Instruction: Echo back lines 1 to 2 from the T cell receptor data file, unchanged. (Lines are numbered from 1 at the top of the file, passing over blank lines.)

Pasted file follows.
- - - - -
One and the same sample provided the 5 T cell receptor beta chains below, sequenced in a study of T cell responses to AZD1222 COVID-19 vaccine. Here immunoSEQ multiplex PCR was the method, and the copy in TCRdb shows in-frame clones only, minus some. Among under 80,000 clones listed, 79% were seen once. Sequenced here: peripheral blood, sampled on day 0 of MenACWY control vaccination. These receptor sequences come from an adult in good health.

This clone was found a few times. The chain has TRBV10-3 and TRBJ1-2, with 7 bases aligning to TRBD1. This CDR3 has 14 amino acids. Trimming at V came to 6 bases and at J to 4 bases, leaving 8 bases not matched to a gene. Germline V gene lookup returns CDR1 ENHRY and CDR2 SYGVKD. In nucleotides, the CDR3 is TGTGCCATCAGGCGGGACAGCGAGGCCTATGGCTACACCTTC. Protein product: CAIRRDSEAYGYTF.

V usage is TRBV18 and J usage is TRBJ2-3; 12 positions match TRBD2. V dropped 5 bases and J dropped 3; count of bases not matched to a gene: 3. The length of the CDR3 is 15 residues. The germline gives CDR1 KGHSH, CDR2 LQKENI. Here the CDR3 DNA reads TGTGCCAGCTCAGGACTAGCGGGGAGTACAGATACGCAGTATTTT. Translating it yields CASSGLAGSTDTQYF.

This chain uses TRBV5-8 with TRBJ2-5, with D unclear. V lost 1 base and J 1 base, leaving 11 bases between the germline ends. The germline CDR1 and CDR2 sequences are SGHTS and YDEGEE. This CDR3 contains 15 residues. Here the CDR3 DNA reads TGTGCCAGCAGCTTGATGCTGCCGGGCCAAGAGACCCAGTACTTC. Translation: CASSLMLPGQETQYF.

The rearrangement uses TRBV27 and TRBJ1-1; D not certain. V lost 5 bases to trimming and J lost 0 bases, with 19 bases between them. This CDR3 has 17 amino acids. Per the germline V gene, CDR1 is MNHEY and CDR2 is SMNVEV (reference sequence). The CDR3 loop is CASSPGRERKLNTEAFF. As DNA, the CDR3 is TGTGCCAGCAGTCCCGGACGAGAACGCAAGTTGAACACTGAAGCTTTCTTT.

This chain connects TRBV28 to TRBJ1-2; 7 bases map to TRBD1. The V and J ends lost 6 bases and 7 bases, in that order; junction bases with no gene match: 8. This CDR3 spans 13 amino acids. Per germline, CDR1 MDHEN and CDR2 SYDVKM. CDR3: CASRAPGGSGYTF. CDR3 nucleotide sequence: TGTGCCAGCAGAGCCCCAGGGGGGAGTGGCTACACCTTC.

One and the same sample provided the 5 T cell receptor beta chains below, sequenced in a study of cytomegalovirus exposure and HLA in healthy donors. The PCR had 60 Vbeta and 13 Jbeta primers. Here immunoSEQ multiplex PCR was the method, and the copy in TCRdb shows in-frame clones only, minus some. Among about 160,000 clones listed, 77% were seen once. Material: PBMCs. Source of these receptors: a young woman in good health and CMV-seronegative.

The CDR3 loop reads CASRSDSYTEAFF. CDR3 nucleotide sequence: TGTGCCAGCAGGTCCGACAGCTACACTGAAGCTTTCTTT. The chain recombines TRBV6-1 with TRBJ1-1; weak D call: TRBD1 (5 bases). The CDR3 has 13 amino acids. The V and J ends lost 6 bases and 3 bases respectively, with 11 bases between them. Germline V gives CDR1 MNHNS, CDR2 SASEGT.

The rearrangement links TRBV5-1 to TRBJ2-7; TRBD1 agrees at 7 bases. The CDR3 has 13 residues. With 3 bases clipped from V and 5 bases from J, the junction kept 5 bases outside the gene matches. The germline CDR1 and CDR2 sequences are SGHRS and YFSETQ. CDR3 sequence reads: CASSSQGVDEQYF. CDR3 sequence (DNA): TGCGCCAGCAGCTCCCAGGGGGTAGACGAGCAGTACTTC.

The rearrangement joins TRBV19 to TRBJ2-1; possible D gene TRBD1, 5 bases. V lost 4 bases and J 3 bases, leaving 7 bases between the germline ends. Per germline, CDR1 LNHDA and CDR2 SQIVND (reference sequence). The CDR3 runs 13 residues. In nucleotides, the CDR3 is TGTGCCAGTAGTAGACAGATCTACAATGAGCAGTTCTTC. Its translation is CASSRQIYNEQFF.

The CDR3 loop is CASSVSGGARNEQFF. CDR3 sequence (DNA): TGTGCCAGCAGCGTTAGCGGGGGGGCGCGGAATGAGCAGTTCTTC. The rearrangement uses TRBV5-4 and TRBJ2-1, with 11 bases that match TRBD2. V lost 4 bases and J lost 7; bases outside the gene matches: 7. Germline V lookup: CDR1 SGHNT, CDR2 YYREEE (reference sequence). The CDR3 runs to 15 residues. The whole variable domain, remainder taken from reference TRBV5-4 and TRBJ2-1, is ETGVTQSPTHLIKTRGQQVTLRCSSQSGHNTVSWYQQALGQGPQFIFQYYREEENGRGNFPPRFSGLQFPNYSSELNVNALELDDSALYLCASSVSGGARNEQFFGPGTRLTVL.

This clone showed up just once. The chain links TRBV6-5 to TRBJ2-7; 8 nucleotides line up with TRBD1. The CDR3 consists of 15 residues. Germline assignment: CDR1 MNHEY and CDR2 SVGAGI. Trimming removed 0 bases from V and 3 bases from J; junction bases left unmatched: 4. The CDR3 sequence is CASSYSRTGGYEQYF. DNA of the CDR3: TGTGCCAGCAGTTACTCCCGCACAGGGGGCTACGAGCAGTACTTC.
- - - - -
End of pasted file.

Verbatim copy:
One and the same sample provided the 5 T cell receptor beta chains below, sequenced in a study of T cell responses to AZD1222 COVID-19 vaccine. Here immunoSEQ multiplex PCR was the method, and the copy in TCRdb shows in-frame clones only, minus some. Among under 80,000 clones listed, 79% were seen once. Sequenced here: peripheral blood, sampled on day 0 of MenACWY control vaccination. These receptor sequences come from an adult in good health.

This clone was found a few times. The chain has TRBV10-3 and TRBJ1-2, with 7 bases aligning to TRBD1. This CDR3 has 14 amino acids. Trimming at V came to 6 bases and at J to 4 bases, leaving 8 bases not matched to a gene. Germline V gene lookup returns CDR1 ENHRY and CDR2 SYGVKD. In nucleotides, the CDR3 is TGTGCCATCAGGCGGGACAGCGAGGCCTATGGCTACACCTTC. Protein product: CAIRRDSEAYGYTF.